Tuesday, February 22, 2011

Tired, Sore and Still Kind

My husband Allen and our friend Louie are up under Louie's monster RV trying to whack life into the rear jack. It won't retract. That jack is stubborn. Like Louie.

He refuses to quit until he's master of that jack. And that jack resists change. It wants to stay down, flush with the ground here at Padre Island National Seashore, in southeastern Texas. So Louie and Allen (mostly Louie, shown in the picture) whack it, knock it, wrench it and yell at it for hours. Allen offers some supplies, runs to the hardware store for more and gets his  hands a bit dirty in the meantime.  But it's mostly Louie under there, straining, pushing, shoving. 

Now, there's another guy here. I don't know his name. But he looks like Santa Claus on vacation. He has a white beard and white hair. He offers a crowbar, but that's it. He plants himself in a chair and stays there.  Watching. Oh, he offers an  "atta boy" from time to time and he sips his water and reads his book. But he doesn't get up to help.

He sits there and lets Louie do all the work.

He moves his  chair around to stay out of the sun, using the shadow  thrown by Louie's  motorhome to shade his throne. But he doesn't offer a hand to help. He lets Louie do it all.

After hours of strong-arming the jack (and a few calls to a certified technician), Louie (alone under there by now) finally wins, and cranks the now subordinate  jack back up, with us cheering and hydraulic fluid squirting into his hair and down his arm.

Success. And Louie slides out from under there. And now, it's clean up time.

I hand the lazy Santa man his crowbar and he won't touch it. He moves his chin down and his eyes up and  says, "Is it clean?"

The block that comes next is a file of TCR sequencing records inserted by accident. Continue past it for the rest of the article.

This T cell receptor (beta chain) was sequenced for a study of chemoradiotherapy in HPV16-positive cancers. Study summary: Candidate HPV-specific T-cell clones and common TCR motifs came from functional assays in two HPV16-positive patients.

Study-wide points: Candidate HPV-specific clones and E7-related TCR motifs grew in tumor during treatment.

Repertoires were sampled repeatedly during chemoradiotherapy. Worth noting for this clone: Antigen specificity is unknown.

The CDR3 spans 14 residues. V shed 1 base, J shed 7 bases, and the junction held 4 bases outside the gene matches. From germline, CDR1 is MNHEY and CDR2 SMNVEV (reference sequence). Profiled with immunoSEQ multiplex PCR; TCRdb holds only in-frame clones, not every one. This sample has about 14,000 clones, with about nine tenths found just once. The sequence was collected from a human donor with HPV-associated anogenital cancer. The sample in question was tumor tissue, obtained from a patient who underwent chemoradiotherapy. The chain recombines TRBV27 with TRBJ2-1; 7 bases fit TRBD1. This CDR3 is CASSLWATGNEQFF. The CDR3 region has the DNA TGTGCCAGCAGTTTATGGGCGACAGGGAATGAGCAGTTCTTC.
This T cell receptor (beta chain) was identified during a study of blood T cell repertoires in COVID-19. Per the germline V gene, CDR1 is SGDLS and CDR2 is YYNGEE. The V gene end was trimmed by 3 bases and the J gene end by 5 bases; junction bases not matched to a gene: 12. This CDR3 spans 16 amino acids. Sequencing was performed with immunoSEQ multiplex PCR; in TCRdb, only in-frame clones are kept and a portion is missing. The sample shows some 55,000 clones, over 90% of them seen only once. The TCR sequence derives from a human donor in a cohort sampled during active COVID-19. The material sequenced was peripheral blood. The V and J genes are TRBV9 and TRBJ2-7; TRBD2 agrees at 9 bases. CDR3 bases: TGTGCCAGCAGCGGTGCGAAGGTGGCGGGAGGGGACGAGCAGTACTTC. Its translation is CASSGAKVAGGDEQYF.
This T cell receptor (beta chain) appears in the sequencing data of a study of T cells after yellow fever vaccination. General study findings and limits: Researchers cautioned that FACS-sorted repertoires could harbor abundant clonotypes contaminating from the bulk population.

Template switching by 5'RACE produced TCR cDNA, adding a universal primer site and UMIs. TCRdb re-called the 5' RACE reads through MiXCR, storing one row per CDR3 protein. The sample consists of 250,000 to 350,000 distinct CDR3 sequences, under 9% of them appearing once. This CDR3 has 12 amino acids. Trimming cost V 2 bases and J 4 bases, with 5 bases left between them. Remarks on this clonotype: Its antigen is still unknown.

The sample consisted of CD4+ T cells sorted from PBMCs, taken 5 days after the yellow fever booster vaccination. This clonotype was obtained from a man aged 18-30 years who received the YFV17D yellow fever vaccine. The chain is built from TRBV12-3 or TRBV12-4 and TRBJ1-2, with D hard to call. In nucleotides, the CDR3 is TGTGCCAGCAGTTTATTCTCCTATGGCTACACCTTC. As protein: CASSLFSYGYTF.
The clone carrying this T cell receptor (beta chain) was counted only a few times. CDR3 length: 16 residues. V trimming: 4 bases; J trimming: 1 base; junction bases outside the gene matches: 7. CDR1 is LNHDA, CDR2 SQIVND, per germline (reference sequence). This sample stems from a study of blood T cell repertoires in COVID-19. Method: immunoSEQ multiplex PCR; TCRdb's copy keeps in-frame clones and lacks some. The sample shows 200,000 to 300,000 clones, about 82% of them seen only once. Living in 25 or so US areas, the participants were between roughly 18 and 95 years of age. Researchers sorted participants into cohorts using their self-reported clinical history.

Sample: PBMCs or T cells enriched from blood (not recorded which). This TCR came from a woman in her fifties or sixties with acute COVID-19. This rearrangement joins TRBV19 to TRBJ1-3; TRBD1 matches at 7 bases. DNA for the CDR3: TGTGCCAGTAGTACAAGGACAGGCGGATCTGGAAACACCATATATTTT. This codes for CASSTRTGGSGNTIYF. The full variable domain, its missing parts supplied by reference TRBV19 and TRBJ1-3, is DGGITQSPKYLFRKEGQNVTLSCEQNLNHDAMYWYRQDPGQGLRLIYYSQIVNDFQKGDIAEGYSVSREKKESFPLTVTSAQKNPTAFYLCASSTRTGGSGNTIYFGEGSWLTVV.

Is it clean???!!!!

I walk away with the crowbar in disbelief.


This man sat in the shade for hours, quenched his thirst, fed his mind while Louie worked furiously on the ground,  got drenched in sweat and hydraulic fluid , cut himself, scratched himself, scraped himself. Stretched his muscles to the breaking point.


I walk over to Louie and hand him the crowbar. "He won't take it," I say, nodding toward the Lazy One. "Until it's clean."

"Oh," says Louie. "OK." 

Then this man, worn out, bleeding and sore, walks over to the spigot, and cleans the crowbar without complaint. Without judgement. While I stand there. And let  him do all the work.

Immediately, I hang my head in shame. Why didn't I clean it? Why did I hand more work to this man who's  overtired and stressed.

Because, I realize, I was too  busy complaining about the Lazy One to see how lazy I had become.

Today's lesson: Matthew 7:3: "Why do you see the speck that is in your brother's eye, but do not notice the log that is in your own eye?"


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